Studies have also linked hearing loss to an increased risk of dying. Janet Choi, MD, MPH, an ear, nose, and throat doctor with Keck Medicine of USC in Los Angeles and lead researcher of a newly published study, explained that she and her colleagues found that among the almost 10,000 adults who were examined, “those with hearing loss who regularly used hearing aids had a 24% lower risk than those who never wore hearing aids.” The study also showed that this benefit was maintained over time in regular hearing aid users, but not in occasional or never users, despite things like the degree of hearing loss (mild to severe), age, income, and medical history.

The challenge is that many adults don’t want to admit that their hearing is not as clear as it used to be. 

“In my personal experience, patients don’t bring this up to their doctors, and will suffer with it for years before saying anything,” said Leah Ross, MD, a geriatrician at Penn State Health in Hershey, PA. At the same time, “practitioners don’t always make the connection between hearing loss and impairment and the effects down the road, even though we see it all the time. It’s the third most common chronic medical condition in older adults.”

Hear, Hear!

By 2050, an estimated 2.5 billion people worldwide will have some degree of hearing loss. One in 10 (700 million people) will have disabling hearing loss. Although neither hearing screening rates nor recommendations have caught up with this future reality, there are simple steps that can be taken now.

  • Avoid excessive noise. “We might not be able to control genetics but we can control our noise exposure,” said Collins. 

    Damage to hearing can occur when decibel levels are too high, if a person constantly listens to music at loud levels over time, or if they consistently use a higher volume setting when using earbuds. Noise-related hearing loss is the only type of hearing loss that is completely preventable. Avoiding regular and prolonged exposure to loud sounds, turning down the volume on listening devices, and using hearing protection (such as earmuffs, ear plugs, and noise-canceling earphones) are advisable.

  • Use high-tech help, and talk up close. Many people have access to smart technology on phones and televisions. Lin said that he uses closed captioning when watching films and shows.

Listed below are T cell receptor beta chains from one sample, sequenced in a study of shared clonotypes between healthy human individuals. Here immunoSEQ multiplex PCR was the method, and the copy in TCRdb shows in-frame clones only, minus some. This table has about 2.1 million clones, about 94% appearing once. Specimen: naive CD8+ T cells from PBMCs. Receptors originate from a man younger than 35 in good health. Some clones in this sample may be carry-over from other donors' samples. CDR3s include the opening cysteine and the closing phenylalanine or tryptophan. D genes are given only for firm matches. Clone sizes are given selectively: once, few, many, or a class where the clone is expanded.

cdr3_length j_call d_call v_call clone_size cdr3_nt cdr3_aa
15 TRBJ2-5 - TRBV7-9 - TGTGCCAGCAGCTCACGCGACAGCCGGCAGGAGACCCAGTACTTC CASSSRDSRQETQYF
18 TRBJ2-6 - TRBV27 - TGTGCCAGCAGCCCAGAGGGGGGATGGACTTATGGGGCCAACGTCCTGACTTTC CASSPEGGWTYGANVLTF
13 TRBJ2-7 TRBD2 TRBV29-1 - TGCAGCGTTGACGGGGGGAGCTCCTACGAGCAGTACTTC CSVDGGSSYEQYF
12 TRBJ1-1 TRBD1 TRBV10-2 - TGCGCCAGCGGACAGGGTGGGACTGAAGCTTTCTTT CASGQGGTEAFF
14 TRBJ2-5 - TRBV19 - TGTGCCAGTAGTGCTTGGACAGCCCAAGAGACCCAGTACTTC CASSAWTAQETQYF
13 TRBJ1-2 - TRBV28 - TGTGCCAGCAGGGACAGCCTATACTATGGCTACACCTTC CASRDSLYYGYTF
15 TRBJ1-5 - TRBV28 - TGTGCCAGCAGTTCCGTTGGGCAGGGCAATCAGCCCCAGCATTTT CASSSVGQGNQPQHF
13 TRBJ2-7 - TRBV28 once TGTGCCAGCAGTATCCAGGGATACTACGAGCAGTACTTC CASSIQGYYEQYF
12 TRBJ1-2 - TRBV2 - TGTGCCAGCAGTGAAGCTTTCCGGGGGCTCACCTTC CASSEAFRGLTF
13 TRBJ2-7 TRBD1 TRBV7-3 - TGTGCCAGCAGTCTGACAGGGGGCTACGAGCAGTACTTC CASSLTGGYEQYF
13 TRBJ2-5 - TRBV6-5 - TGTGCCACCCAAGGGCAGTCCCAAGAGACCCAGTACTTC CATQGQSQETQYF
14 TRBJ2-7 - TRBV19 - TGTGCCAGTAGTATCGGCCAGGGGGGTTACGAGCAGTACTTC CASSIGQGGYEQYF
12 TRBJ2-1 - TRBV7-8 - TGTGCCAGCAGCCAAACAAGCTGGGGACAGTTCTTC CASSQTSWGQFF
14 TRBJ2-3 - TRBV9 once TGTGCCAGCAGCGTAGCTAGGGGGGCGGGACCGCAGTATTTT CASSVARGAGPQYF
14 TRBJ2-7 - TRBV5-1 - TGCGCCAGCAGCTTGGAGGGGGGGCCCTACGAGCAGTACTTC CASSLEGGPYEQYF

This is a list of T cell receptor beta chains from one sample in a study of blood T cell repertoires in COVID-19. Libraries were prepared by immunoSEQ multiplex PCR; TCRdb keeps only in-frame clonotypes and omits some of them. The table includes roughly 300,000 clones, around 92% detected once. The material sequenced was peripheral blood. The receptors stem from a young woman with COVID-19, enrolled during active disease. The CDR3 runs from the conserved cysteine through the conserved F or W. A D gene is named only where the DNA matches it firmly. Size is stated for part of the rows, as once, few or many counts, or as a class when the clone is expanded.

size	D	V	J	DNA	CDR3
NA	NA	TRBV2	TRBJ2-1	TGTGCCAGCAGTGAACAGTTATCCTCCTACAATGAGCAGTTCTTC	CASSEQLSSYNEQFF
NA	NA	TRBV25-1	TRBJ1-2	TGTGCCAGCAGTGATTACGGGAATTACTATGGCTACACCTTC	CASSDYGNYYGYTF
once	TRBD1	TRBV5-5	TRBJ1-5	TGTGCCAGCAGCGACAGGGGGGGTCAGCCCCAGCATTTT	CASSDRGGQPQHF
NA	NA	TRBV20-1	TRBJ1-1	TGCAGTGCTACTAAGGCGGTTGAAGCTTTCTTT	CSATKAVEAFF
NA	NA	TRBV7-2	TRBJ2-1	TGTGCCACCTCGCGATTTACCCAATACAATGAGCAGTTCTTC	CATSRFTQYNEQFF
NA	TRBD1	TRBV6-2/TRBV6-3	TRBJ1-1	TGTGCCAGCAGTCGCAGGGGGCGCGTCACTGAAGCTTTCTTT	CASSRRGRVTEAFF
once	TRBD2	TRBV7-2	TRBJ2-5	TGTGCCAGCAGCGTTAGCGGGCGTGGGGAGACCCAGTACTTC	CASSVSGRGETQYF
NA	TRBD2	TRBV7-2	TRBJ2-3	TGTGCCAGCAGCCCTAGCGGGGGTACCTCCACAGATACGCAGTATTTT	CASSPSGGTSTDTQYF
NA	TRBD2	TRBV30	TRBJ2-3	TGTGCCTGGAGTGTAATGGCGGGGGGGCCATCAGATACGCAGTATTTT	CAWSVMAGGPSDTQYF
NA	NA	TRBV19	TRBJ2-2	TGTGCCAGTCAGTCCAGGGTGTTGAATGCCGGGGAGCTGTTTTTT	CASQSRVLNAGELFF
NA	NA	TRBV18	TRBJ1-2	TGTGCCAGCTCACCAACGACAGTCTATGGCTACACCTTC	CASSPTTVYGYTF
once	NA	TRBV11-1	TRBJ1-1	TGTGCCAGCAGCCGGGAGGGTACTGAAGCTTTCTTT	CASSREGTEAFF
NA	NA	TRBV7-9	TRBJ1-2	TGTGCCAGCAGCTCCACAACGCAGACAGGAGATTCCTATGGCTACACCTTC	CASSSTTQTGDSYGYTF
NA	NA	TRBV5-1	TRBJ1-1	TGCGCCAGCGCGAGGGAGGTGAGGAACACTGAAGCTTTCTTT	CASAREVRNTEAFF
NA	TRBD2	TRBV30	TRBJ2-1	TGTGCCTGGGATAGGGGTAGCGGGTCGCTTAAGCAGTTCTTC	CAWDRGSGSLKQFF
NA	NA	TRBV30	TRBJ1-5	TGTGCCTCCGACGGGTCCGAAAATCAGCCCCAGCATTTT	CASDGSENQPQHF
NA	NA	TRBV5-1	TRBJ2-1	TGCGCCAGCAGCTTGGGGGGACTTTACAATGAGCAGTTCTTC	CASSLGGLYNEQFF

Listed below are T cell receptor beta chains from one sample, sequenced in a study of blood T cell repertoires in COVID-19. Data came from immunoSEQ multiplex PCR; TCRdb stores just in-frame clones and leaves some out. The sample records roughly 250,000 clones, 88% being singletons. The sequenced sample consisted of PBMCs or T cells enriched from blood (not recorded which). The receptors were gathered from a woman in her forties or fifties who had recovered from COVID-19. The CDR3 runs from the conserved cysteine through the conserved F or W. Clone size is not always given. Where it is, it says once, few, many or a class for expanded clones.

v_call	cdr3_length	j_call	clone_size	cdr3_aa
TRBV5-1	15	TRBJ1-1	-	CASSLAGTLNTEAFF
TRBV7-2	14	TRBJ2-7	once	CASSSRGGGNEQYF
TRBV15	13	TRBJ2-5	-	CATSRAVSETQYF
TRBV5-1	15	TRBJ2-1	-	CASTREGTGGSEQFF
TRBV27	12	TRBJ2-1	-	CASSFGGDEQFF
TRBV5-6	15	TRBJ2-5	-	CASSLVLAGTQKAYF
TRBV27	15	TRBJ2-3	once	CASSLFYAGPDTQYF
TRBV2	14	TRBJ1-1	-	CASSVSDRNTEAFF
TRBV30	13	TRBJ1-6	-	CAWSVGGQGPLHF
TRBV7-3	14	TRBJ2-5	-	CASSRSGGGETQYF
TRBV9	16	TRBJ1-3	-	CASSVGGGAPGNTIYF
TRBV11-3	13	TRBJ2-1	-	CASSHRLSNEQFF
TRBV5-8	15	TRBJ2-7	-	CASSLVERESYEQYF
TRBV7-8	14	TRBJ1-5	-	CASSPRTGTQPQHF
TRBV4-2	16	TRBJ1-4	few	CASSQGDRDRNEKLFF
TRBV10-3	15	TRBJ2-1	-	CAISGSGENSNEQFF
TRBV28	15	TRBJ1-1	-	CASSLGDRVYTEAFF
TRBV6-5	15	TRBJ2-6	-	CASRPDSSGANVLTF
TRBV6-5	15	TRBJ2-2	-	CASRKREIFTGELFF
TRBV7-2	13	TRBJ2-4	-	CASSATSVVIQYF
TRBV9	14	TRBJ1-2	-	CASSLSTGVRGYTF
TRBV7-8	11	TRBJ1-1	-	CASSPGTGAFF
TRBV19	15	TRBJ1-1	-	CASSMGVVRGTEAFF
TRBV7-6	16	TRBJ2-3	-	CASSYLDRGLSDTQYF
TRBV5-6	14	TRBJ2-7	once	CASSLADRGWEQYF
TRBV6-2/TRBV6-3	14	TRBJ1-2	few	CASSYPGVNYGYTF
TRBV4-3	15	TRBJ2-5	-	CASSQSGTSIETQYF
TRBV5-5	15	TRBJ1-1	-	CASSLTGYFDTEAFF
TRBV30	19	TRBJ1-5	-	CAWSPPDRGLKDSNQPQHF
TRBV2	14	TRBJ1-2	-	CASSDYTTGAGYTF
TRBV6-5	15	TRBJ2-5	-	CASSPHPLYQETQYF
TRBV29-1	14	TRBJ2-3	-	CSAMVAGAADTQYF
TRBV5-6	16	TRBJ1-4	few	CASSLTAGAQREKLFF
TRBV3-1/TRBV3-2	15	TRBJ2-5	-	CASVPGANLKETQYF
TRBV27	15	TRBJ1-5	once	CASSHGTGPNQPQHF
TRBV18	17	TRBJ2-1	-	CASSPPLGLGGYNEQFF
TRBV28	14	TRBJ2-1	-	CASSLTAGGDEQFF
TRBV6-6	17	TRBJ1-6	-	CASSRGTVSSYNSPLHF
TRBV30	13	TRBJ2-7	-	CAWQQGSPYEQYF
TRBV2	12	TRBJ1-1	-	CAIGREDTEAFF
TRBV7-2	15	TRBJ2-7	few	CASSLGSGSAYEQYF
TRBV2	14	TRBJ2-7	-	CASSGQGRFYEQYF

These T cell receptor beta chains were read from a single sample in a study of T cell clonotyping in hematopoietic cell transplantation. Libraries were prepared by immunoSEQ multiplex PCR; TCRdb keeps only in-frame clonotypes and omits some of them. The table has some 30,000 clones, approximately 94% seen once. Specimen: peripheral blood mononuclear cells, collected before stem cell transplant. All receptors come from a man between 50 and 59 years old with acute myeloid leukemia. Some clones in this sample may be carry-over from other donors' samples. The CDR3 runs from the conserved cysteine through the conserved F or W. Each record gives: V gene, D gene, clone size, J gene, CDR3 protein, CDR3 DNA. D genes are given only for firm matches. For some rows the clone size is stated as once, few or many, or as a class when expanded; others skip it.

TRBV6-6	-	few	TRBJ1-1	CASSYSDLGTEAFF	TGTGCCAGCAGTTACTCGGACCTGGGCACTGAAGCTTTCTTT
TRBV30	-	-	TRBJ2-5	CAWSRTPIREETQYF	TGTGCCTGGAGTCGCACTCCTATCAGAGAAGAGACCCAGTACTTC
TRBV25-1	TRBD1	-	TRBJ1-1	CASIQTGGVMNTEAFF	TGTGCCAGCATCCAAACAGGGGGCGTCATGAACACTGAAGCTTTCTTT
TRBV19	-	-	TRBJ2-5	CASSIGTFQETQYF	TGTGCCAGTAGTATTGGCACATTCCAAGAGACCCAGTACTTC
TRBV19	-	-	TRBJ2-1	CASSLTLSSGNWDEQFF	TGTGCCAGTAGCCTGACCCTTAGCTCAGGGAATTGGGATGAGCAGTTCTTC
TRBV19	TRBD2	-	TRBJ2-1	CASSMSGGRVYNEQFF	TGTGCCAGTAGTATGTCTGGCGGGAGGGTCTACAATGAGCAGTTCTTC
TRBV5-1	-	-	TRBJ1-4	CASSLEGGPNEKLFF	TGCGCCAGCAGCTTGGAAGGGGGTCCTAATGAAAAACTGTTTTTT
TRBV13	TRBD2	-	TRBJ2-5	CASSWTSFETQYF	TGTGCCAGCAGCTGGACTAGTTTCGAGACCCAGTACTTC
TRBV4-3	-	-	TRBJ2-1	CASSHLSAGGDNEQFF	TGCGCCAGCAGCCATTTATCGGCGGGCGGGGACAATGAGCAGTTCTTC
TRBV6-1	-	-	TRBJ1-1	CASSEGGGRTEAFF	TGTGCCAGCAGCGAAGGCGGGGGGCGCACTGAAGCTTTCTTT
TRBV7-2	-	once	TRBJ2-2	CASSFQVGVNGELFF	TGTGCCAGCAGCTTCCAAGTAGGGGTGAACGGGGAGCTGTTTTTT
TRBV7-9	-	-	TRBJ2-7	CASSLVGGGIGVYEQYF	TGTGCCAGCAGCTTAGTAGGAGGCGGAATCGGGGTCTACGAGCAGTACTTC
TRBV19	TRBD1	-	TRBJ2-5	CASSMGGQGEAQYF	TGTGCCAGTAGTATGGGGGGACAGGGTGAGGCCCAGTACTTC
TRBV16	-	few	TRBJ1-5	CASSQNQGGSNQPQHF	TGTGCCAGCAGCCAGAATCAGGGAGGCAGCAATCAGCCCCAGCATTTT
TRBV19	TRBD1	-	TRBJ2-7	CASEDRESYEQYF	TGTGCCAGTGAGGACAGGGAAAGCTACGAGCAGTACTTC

“When you have visual information on the screen, it allows the brain to fuse it with the auditory information without having to catch up.” Having deliberately close (within 3 feet) face-to-face conversations, which also gives the brain a break, provides visual clues and prevents any sort of noise distortion, he said.

  • Know your baseline hearing number. The hearing number is snapshot of your hearing at any given time. Because regular hearing screenings are in the menu that primary care doctors rely on, you can take things into your own hands. There are several downloadable apps (such as Apple’s Mimi or the World Health Organization’s HearWHO) that give you a baseline and track hearing over time so consumers can see an audiologist if the numbers are worrisome. Johns Hopkins also offers more hearing number information on its website.
  • Consider an over-the-counter hearing aid. 

    “I always recommend that patients get their hearing tested first, just so they know the type of severity of their hearing loss," said Choi. 

    Fortunately, significant technological advances in hearing devices over the past decade mean that options are numerous. Hearing aids are smaller, some are invisible, and some look like Bluetooth devices. And for people who are seeking options that cut background noise, assistive devices like ClearCast might be preferable. Regardless of what you ultimately choose, just be sure that they are FDA-approved, and follow up with your doctor for the right fit.